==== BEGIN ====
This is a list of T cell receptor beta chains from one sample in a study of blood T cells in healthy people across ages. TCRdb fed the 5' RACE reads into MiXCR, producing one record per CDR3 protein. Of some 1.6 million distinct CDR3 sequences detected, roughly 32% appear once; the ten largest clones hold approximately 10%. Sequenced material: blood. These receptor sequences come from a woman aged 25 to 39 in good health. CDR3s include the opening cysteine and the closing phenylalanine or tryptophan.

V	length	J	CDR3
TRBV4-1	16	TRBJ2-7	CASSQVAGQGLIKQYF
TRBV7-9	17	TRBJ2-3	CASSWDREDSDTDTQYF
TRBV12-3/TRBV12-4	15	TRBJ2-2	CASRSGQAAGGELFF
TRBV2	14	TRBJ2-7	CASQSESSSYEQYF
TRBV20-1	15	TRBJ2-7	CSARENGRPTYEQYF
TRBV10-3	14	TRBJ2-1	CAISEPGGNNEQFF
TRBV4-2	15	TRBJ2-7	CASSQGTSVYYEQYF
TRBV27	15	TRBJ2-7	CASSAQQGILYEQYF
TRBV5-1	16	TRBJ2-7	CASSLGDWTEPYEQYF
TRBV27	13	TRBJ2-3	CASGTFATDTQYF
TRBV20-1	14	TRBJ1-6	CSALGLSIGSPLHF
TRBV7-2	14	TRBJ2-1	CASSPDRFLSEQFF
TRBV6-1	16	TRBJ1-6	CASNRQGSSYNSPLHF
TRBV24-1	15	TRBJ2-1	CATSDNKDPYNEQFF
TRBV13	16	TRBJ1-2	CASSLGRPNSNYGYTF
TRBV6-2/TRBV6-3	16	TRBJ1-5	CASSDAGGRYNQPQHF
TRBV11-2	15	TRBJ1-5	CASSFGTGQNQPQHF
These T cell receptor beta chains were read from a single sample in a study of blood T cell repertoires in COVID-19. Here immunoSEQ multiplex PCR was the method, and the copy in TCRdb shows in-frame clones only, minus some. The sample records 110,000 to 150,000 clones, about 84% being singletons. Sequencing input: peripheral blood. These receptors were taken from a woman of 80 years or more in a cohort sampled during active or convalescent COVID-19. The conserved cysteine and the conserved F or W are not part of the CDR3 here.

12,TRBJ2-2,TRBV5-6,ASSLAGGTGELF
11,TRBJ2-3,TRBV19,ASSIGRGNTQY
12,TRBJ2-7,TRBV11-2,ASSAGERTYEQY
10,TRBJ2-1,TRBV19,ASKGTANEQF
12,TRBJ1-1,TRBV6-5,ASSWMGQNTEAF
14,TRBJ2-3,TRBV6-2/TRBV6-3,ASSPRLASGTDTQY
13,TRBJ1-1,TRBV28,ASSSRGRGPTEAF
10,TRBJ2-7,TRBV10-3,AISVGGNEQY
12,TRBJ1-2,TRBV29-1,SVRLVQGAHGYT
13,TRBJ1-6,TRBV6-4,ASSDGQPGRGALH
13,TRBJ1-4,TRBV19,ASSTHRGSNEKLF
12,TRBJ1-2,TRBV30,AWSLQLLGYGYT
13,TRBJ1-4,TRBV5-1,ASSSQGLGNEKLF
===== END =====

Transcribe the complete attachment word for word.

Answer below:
This is a list of T cell receptor beta chains from one sample in a study of blood T cells in healthy people across ages. TCRdb fed the 5' RACE reads into MiXCR, producing one record per CDR3 protein. Of some 1.6 million distinct CDR3 sequences detected, roughly 32% appear once; the ten largest clones hold approximately 10%. Sequenced material: blood. These receptor sequences come from a woman aged 25 to 39 in good health. CDR3s include the opening cysteine and the closing phenylalanine or tryptophan.

V	length	J	CDR3
TRBV4-1	16	TRBJ2-7	CASSQVAGQGLIKQYF
TRBV7-9	17	TRBJ2-3	CASSWDREDSDTDTQYF
TRBV12-3/TRBV12-4	15	TRBJ2-2	CASRSGQAAGGELFF
TRBV2	14	TRBJ2-7	CASQSESSSYEQYF
TRBV20-1	15	TRBJ2-7	CSARENGRPTYEQYF
TRBV10-3	14	TRBJ2-1	CAISEPGGNNEQFF
TRBV4-2	15	TRBJ2-7	CASSQGTSVYYEQYF
TRBV27	15	TRBJ2-7	CASSAQQGILYEQYF
TRBV5-1	16	TRBJ2-7	CASSLGDWTEPYEQYF
TRBV27	13	TRBJ2-3	CASGTFATDTQYF
TRBV20-1	14	TRBJ1-6	CSALGLSIGSPLHF
TRBV7-2	14	TRBJ2-1	CASSPDRFLSEQFF
TRBV6-1	16	TRBJ1-6	CASNRQGSSYNSPLHF
TRBV24-1	15	TRBJ2-1	CATSDNKDPYNEQFF
TRBV13	16	TRBJ1-2	CASSLGRPNSNYGYTF
TRBV6-2/TRBV6-3	16	TRBJ1-5	CASSDAGGRYNQPQHF
TRBV11-2	15	TRBJ1-5	CASSFGTGQNQPQHF
These T cell receptor beta chains were read from a single sample in a study of blood T cell repertoires in COVID-19. Here immunoSEQ multiplex PCR was the method, and the copy in TCRdb shows in-frame clones only, minus some. The sample records 110,000 to 150,000 clones, about 84% being singletons. Sequencing input: peripheral blood. These receptors were taken from a woman of 80 years or more in a cohort sampled during active or convalescent COVID-19. The conserved cysteine and the conserved F or W are not part of the CDR3 here.

12,TRBJ2-2,TRBV5-6,ASSLAGGTGELF
11,TRBJ2-3,TRBV19,ASSIGRGNTQY
12,TRBJ2-7,TRBV11-2,ASSAGERTYEQY
10,TRBJ2-1,TRBV19,ASKGTANEQF
12,TRBJ1-1,TRBV6-5,ASSWMGQNTEAF
14,TRBJ2-3,TRBV6-2/TRBV6-3,ASSPRLASGTDTQY
13,TRBJ1-1,TRBV28,ASSSRGRGPTEAF
10,TRBJ2-7,TRBV10-3,AISVGGNEQY
12,TRBJ1-2,TRBV29-1,SVRLVQGAHGYT
13,TRBJ1-6,TRBV6-4,ASSDGQPGRGALH
13,TRBJ1-4,TRBV19,ASSTHRGSNEKLF
12,TRBJ1-2,TRBV30,AWSLQLLGYGYT
13,TRBJ1-4,TRBV5-1,ASSSQGLGNEKLF